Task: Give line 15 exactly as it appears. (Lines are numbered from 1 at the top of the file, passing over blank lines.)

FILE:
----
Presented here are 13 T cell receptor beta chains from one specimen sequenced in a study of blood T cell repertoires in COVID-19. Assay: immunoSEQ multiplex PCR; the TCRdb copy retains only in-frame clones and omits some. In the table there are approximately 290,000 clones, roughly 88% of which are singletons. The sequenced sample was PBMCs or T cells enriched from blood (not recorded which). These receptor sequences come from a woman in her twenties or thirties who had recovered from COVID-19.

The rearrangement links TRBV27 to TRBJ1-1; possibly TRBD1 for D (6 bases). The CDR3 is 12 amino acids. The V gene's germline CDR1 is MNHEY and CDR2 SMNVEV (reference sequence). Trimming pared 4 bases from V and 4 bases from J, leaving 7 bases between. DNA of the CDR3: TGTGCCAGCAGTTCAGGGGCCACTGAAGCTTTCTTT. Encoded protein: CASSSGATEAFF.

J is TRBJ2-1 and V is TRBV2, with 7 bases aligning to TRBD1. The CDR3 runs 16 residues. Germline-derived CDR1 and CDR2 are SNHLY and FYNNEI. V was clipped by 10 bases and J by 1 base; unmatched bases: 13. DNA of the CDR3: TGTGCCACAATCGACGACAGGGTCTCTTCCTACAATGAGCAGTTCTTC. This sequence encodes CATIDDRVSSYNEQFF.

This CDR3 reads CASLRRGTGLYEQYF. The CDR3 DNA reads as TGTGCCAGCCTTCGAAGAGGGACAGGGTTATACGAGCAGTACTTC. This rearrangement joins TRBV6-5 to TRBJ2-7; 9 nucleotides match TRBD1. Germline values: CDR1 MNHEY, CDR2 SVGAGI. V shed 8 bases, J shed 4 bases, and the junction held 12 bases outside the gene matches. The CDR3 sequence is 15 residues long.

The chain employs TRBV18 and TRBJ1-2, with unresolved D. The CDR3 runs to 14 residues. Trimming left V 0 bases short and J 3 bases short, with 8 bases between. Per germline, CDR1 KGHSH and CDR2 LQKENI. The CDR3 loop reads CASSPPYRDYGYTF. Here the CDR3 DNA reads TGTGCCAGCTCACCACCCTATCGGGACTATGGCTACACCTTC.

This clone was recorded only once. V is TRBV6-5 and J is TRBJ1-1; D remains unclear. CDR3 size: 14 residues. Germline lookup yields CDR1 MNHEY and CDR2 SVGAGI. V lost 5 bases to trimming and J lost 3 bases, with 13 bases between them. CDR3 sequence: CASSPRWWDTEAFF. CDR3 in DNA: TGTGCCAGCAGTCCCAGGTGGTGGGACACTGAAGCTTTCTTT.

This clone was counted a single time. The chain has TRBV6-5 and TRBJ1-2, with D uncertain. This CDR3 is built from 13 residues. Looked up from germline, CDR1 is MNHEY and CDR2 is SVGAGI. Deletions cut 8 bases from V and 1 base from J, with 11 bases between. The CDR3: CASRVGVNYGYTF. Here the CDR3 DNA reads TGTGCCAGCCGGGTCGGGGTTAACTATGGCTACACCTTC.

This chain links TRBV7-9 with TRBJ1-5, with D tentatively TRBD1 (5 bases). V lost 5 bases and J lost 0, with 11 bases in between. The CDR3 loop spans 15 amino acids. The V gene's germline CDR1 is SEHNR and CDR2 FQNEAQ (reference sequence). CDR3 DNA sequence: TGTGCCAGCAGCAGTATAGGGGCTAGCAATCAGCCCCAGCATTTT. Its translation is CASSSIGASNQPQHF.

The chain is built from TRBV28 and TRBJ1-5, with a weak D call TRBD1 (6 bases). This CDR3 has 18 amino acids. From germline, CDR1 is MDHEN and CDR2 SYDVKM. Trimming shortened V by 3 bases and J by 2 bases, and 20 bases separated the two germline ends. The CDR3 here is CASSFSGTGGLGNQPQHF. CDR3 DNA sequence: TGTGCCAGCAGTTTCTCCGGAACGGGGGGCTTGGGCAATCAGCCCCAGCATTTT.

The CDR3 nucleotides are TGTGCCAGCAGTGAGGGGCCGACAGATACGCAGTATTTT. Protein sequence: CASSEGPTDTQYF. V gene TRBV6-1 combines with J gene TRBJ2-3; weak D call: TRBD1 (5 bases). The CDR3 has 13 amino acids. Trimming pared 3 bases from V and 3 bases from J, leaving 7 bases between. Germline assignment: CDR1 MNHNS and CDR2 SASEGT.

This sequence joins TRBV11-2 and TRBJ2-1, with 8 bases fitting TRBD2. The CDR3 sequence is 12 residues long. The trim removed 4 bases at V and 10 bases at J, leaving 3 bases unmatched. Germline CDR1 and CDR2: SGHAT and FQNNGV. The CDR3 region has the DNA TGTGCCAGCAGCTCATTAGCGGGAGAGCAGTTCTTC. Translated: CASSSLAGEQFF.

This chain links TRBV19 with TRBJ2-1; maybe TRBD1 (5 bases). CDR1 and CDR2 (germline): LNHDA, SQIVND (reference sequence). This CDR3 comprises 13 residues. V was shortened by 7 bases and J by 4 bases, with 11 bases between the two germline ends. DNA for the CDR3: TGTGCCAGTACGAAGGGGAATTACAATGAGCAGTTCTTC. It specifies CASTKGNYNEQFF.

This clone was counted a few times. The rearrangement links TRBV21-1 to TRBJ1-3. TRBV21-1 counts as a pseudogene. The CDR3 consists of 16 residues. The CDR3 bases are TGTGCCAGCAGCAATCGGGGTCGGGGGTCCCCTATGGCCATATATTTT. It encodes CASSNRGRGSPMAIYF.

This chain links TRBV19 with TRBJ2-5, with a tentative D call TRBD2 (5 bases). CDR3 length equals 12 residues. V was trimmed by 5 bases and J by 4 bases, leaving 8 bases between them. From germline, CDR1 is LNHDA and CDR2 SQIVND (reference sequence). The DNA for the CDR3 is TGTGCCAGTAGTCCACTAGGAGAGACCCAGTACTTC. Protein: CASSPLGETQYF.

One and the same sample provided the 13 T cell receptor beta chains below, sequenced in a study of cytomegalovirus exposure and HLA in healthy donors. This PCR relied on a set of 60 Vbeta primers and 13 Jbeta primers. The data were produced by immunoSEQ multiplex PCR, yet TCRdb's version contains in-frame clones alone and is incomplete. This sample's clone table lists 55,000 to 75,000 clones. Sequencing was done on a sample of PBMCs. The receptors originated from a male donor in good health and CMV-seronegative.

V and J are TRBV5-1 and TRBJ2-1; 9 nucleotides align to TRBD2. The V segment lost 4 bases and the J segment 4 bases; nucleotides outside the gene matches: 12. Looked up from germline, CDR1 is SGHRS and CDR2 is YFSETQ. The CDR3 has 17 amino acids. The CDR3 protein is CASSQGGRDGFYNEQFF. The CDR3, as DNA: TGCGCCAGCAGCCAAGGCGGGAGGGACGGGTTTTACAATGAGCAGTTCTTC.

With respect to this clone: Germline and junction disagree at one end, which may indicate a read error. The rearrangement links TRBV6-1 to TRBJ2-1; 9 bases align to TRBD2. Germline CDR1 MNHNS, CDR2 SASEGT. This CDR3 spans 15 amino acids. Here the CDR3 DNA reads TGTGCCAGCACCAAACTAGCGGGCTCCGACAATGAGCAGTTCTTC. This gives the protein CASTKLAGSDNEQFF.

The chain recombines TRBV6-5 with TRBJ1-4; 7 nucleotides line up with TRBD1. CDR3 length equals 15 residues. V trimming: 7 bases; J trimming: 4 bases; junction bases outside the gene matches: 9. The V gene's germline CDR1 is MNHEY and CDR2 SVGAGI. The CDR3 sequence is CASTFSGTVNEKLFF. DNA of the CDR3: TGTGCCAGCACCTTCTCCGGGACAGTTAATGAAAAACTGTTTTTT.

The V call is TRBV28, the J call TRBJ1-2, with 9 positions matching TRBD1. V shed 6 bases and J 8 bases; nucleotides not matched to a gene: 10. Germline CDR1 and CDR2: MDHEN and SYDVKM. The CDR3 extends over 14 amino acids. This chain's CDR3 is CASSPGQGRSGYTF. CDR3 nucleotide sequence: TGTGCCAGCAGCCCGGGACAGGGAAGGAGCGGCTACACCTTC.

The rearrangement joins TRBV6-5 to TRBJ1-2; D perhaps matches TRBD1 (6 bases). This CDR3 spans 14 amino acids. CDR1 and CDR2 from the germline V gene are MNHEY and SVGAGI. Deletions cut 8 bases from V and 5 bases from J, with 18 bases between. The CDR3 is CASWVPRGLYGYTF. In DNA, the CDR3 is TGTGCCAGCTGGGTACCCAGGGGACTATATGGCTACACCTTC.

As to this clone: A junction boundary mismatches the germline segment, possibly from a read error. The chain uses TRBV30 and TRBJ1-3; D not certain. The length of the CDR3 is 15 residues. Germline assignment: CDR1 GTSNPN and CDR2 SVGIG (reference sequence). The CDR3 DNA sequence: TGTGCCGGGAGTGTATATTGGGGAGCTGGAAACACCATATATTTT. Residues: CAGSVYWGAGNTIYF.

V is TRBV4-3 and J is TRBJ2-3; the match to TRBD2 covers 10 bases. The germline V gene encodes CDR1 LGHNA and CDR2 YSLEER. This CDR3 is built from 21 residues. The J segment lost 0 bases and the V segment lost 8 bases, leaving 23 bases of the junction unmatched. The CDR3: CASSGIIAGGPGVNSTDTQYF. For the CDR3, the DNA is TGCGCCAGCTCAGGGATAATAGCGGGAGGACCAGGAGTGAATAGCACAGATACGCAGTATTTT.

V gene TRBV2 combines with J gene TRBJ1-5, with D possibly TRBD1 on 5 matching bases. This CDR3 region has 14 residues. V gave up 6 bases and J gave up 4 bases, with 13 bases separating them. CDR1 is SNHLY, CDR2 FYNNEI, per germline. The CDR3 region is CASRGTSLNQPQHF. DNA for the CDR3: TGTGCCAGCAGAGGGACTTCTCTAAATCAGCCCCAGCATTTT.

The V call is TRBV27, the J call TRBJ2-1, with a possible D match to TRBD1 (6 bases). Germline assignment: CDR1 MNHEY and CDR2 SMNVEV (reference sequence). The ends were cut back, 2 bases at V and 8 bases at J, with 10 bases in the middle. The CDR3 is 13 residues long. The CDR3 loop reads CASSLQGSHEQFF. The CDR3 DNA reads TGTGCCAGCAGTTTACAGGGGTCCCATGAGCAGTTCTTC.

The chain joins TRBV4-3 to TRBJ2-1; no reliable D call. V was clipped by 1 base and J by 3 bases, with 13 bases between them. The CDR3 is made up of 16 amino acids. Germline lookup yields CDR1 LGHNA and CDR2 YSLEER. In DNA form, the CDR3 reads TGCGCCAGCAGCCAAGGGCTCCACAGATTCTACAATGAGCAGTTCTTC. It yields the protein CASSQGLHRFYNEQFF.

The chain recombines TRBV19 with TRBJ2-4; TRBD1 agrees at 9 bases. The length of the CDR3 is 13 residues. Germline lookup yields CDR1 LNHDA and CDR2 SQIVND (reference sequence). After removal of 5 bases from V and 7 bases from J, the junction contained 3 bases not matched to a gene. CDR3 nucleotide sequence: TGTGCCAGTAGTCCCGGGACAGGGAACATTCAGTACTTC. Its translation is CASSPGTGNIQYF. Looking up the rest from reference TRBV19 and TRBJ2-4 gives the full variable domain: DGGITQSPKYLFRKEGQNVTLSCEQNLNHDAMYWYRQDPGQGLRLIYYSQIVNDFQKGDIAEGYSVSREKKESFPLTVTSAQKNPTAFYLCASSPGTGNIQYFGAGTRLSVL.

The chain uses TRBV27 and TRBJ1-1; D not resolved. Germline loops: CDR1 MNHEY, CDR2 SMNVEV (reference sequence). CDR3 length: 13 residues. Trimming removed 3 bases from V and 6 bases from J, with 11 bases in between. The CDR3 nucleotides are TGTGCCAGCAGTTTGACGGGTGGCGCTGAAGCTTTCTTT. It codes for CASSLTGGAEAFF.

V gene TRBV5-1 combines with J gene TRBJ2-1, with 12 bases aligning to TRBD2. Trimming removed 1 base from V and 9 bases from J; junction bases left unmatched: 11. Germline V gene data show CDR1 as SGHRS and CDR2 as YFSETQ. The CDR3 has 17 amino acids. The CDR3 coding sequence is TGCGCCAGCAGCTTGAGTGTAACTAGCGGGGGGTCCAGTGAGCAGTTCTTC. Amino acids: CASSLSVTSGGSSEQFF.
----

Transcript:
One and the same sample provided the 13 T cell receptor beta chains below, sequenced in a study of cytomegalovirus exposure and HLA in healthy donors. This PCR relied on a set of 60 Vbeta primers and 13 Jbeta primers. The data were produced by immunoSEQ multiplex PCR, yet TCRdb's version contains in-frame clones alone and is incomplete. This sample's clone table lists 55,000 to 75,000 clones. Sequencing was done on a sample of PBMCs. The receptors originated from a male donor in good health and CMV-seronegative.